“Enough!” said a friend recently who had it with online dating. She was fed-up, burned out, and ready to breakup. It’s too much work, with little return, she complained. In protest, she was going to delete all her dating apps and join a nunnery.
She’s no nun, but she does have a point. Digital dating IS a lot of work. All that searching, swiping, typing, texting, winking, liking, browsing and chatting is practically a full-time job. Add in the lack of follow up from potential dates, and you can see why my friend is frustrated.
Online dating is a giant time suck. A recent survey from online magazine The Week found that online daters spend an average of two hours a day on their mobile dating apps. That’s two hours of having your head down in your phone every day. My neck is killing me just thinking about it.
And then there’s the issue of “ghosting,” that online dating practice most used by cowards who disappear into thin air after making contact. Don’t they know it’s shitty dating etiquette to leave someone hanging?
Now, don’t get me wrong, I’m not anti-technology; in fact, I think technology is the greatest thing to ever happen to dating. So many apps, so many options! Swipe right or right click and you can find lasting love, or a quick hookup if you’re bored and horny.
Just in case you haven’t been introduced, there’s Tinder, a location-based dating app that matches up strangers; Hinge, a mobile app that accesses friends of friends on Facebook; Bumble, the app where chicks are in control; and The League, a dating app for elitists. And let’s not forget old standbys Match, J-Date, PlentyOfFish and OkCupid, which also have apps.
There’s a lot to love about digital dating: it can build your confidence, boost your ego, keep you busy, and get you back in the game if you’re newly single. I went back online after every breakup and I found it good therapy.
Thanks to technology I met my husband on Facebook, so I’m not complaining!
But digital dating isn’t everything. When you rely too heavily on your phone to play matchmaker or when your computer becomes your sole source of social contact, you’ve got problems.
Your dating life shouldn’t exist on a screen.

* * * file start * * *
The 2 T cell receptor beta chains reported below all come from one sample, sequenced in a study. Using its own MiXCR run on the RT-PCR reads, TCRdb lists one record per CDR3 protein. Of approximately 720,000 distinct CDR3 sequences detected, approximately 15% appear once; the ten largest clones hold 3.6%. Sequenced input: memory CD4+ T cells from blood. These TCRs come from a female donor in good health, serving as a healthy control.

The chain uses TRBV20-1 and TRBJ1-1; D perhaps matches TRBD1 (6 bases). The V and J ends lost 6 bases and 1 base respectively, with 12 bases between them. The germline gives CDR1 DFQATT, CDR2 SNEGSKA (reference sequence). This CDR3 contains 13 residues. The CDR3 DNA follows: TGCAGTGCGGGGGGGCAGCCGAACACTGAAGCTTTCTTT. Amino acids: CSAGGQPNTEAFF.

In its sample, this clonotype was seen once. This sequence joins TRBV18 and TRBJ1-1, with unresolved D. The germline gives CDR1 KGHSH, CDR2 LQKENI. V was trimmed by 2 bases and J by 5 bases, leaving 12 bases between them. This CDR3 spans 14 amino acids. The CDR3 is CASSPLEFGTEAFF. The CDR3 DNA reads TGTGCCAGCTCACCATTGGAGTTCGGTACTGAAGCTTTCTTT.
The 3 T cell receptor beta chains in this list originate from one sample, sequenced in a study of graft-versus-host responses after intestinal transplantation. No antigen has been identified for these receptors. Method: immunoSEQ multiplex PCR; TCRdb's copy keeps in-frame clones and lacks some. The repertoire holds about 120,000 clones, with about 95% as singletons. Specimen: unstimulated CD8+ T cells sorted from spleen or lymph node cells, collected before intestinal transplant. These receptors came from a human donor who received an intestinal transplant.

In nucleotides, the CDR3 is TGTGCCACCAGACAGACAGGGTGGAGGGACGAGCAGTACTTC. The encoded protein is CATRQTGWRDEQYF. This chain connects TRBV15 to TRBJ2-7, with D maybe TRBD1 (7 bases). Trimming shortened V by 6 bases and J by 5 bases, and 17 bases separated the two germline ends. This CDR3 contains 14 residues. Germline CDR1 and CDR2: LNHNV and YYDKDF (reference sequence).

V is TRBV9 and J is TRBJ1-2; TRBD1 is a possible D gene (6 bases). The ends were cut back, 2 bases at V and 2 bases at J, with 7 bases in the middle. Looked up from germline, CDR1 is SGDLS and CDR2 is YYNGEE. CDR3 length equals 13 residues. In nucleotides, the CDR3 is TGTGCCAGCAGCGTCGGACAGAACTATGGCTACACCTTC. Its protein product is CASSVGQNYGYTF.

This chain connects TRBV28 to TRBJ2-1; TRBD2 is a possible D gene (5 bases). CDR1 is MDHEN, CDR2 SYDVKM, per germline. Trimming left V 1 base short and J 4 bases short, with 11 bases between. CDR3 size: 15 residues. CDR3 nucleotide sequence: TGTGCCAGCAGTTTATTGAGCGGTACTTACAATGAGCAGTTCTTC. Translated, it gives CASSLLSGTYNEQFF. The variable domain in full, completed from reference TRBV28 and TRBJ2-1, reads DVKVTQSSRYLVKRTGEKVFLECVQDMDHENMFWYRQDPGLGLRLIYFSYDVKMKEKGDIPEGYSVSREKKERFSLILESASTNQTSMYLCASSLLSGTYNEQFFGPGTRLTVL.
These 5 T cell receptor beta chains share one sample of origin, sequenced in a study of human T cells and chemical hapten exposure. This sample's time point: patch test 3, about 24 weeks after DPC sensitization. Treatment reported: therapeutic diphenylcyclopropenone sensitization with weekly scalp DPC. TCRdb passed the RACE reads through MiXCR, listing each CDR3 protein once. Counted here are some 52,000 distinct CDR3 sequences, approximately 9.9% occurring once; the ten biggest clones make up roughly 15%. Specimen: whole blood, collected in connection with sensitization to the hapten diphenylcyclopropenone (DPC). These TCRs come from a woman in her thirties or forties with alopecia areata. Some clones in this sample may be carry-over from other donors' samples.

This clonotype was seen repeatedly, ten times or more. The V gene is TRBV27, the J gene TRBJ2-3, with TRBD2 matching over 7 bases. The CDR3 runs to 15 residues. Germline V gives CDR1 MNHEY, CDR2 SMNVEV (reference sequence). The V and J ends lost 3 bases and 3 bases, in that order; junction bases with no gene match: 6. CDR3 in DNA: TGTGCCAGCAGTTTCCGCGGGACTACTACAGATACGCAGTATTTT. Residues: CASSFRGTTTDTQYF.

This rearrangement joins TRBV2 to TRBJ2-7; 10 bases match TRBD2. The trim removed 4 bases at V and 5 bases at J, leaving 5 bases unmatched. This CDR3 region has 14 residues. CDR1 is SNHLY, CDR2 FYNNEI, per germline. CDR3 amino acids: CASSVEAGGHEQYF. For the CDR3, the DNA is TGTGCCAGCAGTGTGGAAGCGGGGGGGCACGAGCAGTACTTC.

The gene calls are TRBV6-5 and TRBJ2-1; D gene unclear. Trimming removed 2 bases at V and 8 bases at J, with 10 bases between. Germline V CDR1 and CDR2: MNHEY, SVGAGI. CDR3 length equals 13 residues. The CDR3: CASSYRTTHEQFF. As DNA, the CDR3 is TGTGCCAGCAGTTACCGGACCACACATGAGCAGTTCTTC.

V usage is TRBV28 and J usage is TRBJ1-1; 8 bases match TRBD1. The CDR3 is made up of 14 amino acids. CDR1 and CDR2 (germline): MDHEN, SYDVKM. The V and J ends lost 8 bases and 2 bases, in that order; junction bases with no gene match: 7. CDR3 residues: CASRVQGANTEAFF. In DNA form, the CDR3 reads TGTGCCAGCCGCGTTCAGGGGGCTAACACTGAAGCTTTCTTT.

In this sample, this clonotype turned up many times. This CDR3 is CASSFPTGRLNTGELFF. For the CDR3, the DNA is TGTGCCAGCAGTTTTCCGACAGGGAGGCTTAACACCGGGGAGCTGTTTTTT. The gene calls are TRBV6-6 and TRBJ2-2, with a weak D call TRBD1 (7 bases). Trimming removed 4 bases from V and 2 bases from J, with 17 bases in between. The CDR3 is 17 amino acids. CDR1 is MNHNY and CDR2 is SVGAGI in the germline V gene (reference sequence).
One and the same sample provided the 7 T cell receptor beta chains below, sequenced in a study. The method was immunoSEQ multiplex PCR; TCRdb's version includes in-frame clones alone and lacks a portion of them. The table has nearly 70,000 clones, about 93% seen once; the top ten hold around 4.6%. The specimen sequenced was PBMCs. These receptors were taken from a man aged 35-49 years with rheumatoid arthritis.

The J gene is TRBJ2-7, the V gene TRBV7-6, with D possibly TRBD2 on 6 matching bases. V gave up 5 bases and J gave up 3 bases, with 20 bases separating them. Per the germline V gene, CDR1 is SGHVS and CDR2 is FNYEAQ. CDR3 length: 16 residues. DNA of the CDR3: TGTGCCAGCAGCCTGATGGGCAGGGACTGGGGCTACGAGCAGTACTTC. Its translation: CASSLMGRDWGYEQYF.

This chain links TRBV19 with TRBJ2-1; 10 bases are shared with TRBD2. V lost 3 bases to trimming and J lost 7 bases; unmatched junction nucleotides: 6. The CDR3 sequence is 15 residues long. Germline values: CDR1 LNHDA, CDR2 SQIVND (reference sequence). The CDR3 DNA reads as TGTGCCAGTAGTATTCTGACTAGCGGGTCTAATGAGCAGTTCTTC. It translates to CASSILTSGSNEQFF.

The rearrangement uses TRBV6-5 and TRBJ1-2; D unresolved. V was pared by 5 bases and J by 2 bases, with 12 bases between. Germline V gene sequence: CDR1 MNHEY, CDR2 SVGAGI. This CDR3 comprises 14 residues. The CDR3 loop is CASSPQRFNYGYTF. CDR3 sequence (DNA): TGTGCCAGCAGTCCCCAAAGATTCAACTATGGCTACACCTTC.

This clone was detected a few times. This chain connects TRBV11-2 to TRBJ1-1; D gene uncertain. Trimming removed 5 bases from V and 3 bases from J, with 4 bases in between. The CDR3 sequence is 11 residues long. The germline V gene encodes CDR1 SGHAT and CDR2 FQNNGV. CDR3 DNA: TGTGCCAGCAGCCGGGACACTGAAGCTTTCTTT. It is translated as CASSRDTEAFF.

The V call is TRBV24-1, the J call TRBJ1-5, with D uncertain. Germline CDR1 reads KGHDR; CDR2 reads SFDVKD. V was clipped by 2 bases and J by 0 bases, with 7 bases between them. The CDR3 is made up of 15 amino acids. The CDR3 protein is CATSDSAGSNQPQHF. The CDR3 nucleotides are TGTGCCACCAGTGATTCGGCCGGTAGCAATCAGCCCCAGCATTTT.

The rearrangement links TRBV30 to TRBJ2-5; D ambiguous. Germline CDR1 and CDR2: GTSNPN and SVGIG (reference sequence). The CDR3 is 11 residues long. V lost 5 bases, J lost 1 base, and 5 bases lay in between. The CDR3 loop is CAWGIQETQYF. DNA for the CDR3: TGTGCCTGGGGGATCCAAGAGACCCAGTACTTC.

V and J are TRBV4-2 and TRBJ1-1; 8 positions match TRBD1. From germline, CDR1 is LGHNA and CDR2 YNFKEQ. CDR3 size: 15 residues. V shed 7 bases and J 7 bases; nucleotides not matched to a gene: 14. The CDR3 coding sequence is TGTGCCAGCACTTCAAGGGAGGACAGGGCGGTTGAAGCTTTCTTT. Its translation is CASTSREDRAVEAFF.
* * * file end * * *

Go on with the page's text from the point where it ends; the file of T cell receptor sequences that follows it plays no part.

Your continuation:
That’s why I suggest going on a digital dating diet. It’s not a breakup, and it’s not forever, it’s just a way to add balance and quality into your dating menu.
Diets are horrible and I hate them, but this one’s different. It will free you. You’ll feel lighter, less stressed, more liberated, and your neck will thank you. Here’s how to get started:
PUT YOUR PHONE DOWN, PICK YOUR HEAD UP, AND LOOK AROUND!
I guarantee you will see just as many dating options in front of your face as you do online, except these options are real walking, talking people, not profile pictures and usernames. You can see for yourself if they’re really that old, that out of shape, or that good looking!
The League dating app says it aims to “make offline cool again.” Excuse me, but when was being offline ever uncool? The last time I checked, meeting people the old-fashioned way, FACE-TO-FACE was preferred, not passé.
But just in case you’ve forgotten how to go offline, here are some suggestions:
A local coffee house
The grocery store
The putting green at a public golf course
The subway (not in L.A. yet, but we’re getting there)
A yoga studio
Hobbies and classes
One of the best places to meet people is volunteering. You can hook up while you change the world!
These places may not be fancy or sexy, but that’s the point. They’re opportunities to meet people that don’t exist on a screen. You don’t need to boot up, log on, or check in. All you have to do is make eye contact and smile. It’s like swiping in real life.
If you can think of dating apps and sites as a supplement, not as your entire subsistence, you might actually free yourself up to make a real connection– that is, if you can look up from your phone long enough.
So good luck with your digital diet, and don’t worry: if you get too bored and horny, relief is always a swipe away.